Internet Shakespeare Editions

Author: William Shakespeare
Not Peer Reviewed

Two Noble Kinsmen (Quarto, 1634)


The Two Noble Kinsmen.
170Like wrinckled peobles in a glasse streame
You may behold 'em (Lady, Lady, alacke)
He that will all the Treasure know o'th earth
Must know the Center too; he that will fish
For my least minnow, let him lead his line
175To catch one at my heart. O pardon me,
Extremity that sharpens sundry wits
Makes me a Foole.
Emili. Pray you say nothing, pray you,
Who cannot feele, nor see the raine being in't,
180Knowes neither wet, nor dry, if that you were
The ground-peece of some Painter, I would buy you
T'instruct me gainst a Capitall greefe indeed
Such heart peirc'd demonstration; but alas
Being a naturall Sister of our Sex
185Your sorrow beates so ardently upon me,
That it shall make a counter reflect gainst
My Brothers heart, and warme it to some pitty
Though it were made of stone: pray have good comfort.
Thes. Forward to'th Temple, leave not out a Iot
190O'th sacred Ceremony.
1. Qu. O This Celebration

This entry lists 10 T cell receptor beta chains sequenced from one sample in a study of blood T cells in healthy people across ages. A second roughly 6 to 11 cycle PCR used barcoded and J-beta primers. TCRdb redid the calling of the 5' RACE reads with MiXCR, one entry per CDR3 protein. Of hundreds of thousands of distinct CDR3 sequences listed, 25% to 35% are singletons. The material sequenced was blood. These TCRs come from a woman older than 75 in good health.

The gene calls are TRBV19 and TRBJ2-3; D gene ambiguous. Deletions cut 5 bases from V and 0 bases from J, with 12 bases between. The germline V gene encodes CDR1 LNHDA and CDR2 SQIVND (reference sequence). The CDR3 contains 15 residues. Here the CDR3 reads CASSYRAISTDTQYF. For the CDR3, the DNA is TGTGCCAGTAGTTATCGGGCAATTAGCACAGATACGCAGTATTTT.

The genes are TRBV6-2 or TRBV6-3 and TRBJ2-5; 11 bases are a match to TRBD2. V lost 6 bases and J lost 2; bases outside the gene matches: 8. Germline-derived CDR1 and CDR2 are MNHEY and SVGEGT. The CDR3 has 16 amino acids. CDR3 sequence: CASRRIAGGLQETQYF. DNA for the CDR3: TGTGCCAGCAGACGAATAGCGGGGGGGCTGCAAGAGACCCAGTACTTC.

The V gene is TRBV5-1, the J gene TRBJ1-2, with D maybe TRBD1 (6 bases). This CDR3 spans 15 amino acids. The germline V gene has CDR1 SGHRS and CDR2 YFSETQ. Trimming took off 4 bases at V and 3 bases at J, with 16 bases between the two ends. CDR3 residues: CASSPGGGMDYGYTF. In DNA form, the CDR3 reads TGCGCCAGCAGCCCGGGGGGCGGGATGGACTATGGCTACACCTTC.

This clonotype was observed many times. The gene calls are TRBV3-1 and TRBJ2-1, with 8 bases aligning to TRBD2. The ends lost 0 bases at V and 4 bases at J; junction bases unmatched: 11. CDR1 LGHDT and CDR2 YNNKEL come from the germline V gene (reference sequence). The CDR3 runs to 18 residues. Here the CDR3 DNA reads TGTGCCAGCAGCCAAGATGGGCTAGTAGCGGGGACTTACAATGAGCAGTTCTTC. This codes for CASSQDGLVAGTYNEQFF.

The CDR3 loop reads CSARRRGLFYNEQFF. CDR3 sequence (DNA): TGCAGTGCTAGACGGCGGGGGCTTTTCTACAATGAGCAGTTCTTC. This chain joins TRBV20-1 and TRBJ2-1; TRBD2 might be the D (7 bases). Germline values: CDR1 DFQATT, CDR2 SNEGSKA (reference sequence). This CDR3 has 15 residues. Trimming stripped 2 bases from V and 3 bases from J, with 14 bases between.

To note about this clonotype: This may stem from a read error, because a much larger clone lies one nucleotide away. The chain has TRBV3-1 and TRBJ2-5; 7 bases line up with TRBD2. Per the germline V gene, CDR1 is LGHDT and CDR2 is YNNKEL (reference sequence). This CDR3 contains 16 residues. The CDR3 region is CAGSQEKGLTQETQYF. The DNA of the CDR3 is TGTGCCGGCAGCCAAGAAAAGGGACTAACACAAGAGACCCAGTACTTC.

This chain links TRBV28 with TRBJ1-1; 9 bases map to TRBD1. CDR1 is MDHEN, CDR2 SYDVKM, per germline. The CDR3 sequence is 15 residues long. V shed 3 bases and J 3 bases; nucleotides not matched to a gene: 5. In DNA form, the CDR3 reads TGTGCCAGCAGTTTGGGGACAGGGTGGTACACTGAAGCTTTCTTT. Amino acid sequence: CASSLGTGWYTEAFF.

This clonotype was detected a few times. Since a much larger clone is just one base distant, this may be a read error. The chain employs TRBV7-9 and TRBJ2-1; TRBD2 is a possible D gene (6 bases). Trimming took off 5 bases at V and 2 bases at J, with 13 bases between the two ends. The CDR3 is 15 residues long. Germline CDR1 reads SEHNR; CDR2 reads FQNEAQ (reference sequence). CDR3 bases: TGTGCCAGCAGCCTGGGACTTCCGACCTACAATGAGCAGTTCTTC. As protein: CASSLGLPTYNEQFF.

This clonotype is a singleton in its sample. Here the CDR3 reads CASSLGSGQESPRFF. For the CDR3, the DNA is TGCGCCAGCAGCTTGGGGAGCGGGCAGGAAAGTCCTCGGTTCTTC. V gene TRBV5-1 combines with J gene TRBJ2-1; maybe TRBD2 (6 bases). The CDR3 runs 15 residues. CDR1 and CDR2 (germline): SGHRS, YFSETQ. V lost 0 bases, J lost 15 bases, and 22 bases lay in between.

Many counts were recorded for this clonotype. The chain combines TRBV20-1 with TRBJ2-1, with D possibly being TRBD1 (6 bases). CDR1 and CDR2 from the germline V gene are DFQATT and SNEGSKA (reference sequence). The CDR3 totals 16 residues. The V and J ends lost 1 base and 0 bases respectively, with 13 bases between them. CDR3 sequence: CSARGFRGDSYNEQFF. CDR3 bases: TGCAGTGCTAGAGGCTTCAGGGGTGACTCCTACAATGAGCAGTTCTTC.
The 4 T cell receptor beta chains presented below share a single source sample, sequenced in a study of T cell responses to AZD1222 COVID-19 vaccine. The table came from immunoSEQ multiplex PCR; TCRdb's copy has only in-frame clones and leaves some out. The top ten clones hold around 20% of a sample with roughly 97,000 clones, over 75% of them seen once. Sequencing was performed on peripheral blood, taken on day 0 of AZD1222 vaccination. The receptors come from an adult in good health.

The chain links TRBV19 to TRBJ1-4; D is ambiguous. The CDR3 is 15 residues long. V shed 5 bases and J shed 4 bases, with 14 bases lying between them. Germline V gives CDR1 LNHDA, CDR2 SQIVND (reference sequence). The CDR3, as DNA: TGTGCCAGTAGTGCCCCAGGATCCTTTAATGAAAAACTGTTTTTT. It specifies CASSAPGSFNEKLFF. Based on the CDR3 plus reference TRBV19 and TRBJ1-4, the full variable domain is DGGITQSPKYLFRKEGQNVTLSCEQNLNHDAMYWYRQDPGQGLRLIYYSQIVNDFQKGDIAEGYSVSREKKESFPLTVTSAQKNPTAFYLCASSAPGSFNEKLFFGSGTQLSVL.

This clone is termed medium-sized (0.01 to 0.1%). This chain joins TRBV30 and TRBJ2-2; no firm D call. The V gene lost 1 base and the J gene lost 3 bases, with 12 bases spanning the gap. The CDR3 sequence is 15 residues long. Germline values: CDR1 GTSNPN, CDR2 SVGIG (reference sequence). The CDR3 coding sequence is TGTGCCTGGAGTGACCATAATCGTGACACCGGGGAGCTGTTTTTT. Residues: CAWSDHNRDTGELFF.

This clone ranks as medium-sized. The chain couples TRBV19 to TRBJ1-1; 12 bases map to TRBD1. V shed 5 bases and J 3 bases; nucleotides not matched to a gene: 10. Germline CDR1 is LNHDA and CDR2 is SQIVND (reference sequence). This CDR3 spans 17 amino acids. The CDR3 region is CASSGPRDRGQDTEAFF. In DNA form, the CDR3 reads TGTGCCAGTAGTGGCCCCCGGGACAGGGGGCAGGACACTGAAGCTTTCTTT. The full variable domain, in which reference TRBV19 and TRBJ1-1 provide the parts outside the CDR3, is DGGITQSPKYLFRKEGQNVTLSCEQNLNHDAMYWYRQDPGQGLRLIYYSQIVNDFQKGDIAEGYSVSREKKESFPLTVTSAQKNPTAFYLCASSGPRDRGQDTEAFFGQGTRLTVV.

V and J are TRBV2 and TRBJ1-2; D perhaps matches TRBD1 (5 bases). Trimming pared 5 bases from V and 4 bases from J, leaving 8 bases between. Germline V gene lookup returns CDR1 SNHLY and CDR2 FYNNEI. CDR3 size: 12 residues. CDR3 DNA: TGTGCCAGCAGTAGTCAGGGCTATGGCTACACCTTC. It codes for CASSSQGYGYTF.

Will long last, and be more costly then,
Your Suppliants war: Remember that your Fame
Knowles in the care, o'th world: what you doe quickly,
195Is not done rashly; your first thought is more.
Then others laboured meditance: your premeditating
More then their actions: But oh Iove, your actions
Soone as they mooves as Asprayes doe the fish,
Subdue before they touch, thinke, deere Duke thinke
200What beds our slaine Kings have.
2. Qu. What greifes our beds
That our deere Lords have none.
3, Qu. None fit for'th dead:
Those that with Cordes, Knives, drams precipitance,
205Weary of this worlds light, have to themselves
Beene deathes most horrid Agents, humaine grace
Affords them dust and shaddow.
1. Qu. But our Lords
B3
Lie